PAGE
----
How long should a stand-up meeting last?

Stand-ups shouldn’t go for any longer than 15 minutes, and for daily stand-ups ten minutes should be enough. People start to lose concentration during meetings that are long and dull, so it’s important to keep stand-ups succinct and to the point. Timing the meeting is a great way to make sure it never runs over time.

What do you do when you have a chatterbox in your team?

Often meetings drag on for a long time because there are one or two people who won’t stop talking. The best way to prevent this in stand-up meetings, especially when time is precious is to make strict rules for how long a person can speak for. A good rule is to allow each team member to speak for one minute, so everyone gets a chance to speak. This might seem very short but if people keep missing out on their turn because one person is talking for the majority of the meeting, it’ll make others unhappy and it keeps it fair.

A stand-up meeting can be structured by telling each person to provide three pieces of information to the team in order of importance:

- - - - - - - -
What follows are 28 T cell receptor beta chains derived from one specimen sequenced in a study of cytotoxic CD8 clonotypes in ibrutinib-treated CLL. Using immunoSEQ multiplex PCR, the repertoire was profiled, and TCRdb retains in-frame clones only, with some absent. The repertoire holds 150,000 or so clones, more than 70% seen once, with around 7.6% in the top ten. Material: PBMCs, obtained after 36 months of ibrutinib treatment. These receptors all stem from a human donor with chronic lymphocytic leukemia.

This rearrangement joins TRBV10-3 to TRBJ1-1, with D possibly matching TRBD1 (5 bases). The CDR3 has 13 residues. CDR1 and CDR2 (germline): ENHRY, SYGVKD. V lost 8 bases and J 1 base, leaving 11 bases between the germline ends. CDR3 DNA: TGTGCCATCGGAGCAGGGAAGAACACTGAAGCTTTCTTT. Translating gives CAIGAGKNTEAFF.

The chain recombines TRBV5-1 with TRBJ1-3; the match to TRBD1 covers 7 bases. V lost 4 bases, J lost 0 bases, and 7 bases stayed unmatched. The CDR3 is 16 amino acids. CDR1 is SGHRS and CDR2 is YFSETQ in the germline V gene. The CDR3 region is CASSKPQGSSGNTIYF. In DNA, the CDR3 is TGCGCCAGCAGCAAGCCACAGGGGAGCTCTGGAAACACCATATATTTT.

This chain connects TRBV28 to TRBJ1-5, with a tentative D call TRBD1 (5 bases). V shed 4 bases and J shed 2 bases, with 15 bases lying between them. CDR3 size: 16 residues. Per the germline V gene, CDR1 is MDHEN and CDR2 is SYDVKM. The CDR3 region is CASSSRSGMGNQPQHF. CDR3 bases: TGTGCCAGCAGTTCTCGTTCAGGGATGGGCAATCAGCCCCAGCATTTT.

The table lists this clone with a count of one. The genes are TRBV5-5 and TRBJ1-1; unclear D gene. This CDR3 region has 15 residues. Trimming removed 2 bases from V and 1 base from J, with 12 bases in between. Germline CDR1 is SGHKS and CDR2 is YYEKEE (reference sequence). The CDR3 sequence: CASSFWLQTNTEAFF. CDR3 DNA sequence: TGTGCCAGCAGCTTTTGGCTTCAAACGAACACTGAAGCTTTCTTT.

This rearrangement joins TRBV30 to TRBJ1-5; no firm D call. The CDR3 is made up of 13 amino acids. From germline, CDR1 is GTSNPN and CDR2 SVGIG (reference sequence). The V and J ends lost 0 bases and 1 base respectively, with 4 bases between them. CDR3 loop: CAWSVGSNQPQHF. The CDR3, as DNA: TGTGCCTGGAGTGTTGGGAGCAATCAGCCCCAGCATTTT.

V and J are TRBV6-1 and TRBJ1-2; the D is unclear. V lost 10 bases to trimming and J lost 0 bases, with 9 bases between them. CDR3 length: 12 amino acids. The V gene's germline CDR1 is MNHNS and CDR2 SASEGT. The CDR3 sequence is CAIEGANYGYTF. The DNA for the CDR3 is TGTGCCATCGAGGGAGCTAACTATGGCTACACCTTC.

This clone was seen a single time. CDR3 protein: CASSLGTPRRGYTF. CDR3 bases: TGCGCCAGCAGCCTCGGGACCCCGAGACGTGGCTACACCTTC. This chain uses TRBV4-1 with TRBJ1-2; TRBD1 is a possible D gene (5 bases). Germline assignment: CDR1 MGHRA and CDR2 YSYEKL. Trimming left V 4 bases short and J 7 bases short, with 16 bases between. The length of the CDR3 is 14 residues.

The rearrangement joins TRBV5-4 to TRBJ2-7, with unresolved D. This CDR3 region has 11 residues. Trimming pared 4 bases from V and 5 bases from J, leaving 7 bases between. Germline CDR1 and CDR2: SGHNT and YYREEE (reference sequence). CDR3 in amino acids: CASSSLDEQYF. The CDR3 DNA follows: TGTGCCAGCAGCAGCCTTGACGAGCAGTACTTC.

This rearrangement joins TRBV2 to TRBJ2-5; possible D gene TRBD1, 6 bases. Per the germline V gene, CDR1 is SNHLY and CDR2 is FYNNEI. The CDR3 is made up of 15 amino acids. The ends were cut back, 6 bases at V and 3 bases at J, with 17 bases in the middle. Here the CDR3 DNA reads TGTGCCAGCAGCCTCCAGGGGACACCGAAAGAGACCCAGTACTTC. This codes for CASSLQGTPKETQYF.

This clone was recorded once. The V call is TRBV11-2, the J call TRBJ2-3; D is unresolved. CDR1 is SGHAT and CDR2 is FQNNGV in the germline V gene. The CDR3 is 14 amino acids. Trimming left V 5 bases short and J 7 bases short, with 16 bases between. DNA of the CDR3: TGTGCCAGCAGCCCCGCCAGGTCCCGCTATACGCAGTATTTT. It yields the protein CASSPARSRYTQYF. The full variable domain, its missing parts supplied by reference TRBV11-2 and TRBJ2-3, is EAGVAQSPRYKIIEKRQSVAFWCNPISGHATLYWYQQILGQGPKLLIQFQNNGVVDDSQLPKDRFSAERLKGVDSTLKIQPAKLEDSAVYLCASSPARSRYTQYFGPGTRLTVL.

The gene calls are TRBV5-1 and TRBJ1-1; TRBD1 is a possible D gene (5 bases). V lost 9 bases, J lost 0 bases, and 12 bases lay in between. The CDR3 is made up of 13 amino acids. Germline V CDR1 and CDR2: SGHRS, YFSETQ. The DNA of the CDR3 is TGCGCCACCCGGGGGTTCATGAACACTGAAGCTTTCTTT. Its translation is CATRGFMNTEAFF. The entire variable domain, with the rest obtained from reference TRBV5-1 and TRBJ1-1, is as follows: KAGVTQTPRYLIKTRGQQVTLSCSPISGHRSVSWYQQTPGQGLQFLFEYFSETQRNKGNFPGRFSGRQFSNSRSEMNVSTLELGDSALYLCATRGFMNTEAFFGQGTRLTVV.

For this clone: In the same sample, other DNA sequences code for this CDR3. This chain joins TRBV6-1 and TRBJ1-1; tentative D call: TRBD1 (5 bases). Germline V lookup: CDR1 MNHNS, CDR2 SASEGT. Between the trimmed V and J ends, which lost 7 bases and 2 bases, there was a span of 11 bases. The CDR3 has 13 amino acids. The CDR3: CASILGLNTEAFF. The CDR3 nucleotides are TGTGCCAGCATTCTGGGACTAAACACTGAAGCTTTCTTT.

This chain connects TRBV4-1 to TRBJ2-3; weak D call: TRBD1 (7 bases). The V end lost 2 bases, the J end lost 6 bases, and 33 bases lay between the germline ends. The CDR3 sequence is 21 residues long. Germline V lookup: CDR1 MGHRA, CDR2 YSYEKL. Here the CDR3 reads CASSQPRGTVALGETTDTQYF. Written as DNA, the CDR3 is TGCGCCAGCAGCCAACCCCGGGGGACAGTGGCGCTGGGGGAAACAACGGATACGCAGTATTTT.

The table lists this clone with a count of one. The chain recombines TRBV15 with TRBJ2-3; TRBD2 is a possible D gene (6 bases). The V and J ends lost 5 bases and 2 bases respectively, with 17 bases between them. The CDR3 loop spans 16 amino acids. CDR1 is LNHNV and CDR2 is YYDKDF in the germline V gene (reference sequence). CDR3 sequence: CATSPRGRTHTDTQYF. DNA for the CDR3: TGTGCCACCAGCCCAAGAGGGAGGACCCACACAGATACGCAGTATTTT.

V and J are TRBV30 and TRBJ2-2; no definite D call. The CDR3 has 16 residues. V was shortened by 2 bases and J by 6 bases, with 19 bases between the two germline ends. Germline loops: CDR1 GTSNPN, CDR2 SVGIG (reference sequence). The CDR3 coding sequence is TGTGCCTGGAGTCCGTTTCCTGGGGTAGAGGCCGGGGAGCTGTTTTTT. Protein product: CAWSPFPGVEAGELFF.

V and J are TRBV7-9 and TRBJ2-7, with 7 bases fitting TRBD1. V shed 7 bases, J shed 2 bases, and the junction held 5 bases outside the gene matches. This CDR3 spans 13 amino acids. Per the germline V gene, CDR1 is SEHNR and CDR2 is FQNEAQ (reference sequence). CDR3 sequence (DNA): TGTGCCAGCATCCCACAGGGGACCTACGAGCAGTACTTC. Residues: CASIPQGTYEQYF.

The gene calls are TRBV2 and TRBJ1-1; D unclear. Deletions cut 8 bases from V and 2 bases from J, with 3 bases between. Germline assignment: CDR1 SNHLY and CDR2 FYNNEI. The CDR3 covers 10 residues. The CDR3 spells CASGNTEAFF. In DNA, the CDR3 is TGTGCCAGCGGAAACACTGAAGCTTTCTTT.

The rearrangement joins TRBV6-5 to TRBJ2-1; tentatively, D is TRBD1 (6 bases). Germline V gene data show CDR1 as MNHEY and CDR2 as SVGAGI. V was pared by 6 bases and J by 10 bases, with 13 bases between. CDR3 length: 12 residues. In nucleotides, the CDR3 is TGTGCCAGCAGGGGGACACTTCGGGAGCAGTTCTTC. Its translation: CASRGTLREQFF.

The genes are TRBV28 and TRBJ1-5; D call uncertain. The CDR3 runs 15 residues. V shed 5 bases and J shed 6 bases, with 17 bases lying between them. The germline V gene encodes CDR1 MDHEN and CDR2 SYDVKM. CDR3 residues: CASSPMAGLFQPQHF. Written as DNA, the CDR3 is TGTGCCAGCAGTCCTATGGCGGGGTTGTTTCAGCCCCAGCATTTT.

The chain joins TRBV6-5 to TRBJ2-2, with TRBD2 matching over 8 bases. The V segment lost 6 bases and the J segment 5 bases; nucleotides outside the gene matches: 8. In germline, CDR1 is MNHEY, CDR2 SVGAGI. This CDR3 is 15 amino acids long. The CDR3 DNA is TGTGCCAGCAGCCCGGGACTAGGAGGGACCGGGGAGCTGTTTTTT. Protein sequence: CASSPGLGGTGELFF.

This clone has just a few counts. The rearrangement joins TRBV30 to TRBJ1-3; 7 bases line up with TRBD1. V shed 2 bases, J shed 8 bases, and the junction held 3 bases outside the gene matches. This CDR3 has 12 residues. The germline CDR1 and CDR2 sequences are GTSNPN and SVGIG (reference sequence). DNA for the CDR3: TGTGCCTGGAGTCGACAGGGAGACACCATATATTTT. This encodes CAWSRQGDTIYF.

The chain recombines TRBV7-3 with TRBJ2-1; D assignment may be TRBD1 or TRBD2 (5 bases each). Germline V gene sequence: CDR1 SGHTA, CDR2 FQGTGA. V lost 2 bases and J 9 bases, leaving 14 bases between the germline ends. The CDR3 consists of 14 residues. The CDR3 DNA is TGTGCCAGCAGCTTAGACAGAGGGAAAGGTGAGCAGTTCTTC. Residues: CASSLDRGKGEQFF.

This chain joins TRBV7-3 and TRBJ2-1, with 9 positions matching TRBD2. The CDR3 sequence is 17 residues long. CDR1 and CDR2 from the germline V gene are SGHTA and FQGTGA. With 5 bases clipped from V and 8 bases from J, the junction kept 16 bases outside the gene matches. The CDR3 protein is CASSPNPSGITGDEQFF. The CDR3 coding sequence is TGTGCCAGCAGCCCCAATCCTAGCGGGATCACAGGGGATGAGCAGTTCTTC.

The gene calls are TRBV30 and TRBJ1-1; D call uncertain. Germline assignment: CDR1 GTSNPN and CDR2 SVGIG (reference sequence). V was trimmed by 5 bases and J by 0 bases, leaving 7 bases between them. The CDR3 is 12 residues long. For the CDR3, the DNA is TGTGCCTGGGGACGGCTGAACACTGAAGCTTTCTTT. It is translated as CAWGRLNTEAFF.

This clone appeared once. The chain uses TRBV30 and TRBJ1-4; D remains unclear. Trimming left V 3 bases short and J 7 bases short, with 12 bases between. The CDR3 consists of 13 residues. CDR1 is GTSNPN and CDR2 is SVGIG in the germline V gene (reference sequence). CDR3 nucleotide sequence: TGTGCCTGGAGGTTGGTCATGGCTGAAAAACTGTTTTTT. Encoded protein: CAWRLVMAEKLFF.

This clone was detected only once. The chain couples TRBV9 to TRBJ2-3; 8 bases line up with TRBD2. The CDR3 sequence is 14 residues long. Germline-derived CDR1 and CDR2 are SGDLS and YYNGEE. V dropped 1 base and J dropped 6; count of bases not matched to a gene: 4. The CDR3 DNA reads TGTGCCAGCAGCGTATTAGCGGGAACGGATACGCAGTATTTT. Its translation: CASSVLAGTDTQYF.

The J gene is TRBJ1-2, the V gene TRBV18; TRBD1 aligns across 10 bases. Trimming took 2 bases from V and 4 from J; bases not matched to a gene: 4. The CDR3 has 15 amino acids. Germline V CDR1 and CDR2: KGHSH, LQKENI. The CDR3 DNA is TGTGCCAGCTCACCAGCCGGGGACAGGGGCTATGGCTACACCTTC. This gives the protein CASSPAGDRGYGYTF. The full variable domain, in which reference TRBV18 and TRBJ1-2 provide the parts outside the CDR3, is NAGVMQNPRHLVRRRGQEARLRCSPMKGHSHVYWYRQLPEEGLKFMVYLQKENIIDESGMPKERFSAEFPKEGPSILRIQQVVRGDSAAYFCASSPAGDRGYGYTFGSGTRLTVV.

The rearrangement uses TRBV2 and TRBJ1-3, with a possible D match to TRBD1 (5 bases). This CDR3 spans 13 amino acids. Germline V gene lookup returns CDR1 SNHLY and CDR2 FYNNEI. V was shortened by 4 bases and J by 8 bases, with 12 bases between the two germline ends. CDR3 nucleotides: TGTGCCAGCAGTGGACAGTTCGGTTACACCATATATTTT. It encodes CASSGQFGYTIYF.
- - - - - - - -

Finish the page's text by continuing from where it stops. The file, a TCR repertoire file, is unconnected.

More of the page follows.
1. What they did yesterday.
  2. What they are going to do today.
  3. Any obstacles that need to be removed.

Who should run the stand-up meeting?

The stand-up facilitator doesn’t necessarily have to be the boss or the team leader but it should be someone who is confident, ready to assert the rules and cut people off when they speak for too long. A good stand-up facilitator is able to keep the meeting focused and able to call someone out if they come to the meeting unprepared.

What else can be done to make stand-up meetings more efficient?

There are a number of ways to make stand-ups more efficient. Here are a couple of ideas:

  • Be on time. A daily stand-up meeting might only run for ten minutes, so someone who turns up five minutes late has missed half the meeting. You may have had a teacher in school that had a punishment for late students, such as making them sing karaoke or doing push-ups at the front of the class. Think about implementing a punishment for those who are late to stand-up meetings.
  • Don’t allow phones. Or any devices for that matter. They can be a distraction and cause the pace of the meeting to slow down so ban all electronic devices from stand-up meetings. Plus a 15-minute break from computer screens is always healthy.

Make it fun

Remember, stand-up meetings only work if they happen on a regular basis and everyone comes ready to contribute to it so try and make it as enjoyable as possible. Think of innovative ways to make everyone excited for stand-up meetings. For example, you could have your stand-up at a café near your work so it’s more social and everyone is well-caffeinated. Alternatively, you could hold it just before lunchtime so everyone has something to look forward to when it’s over.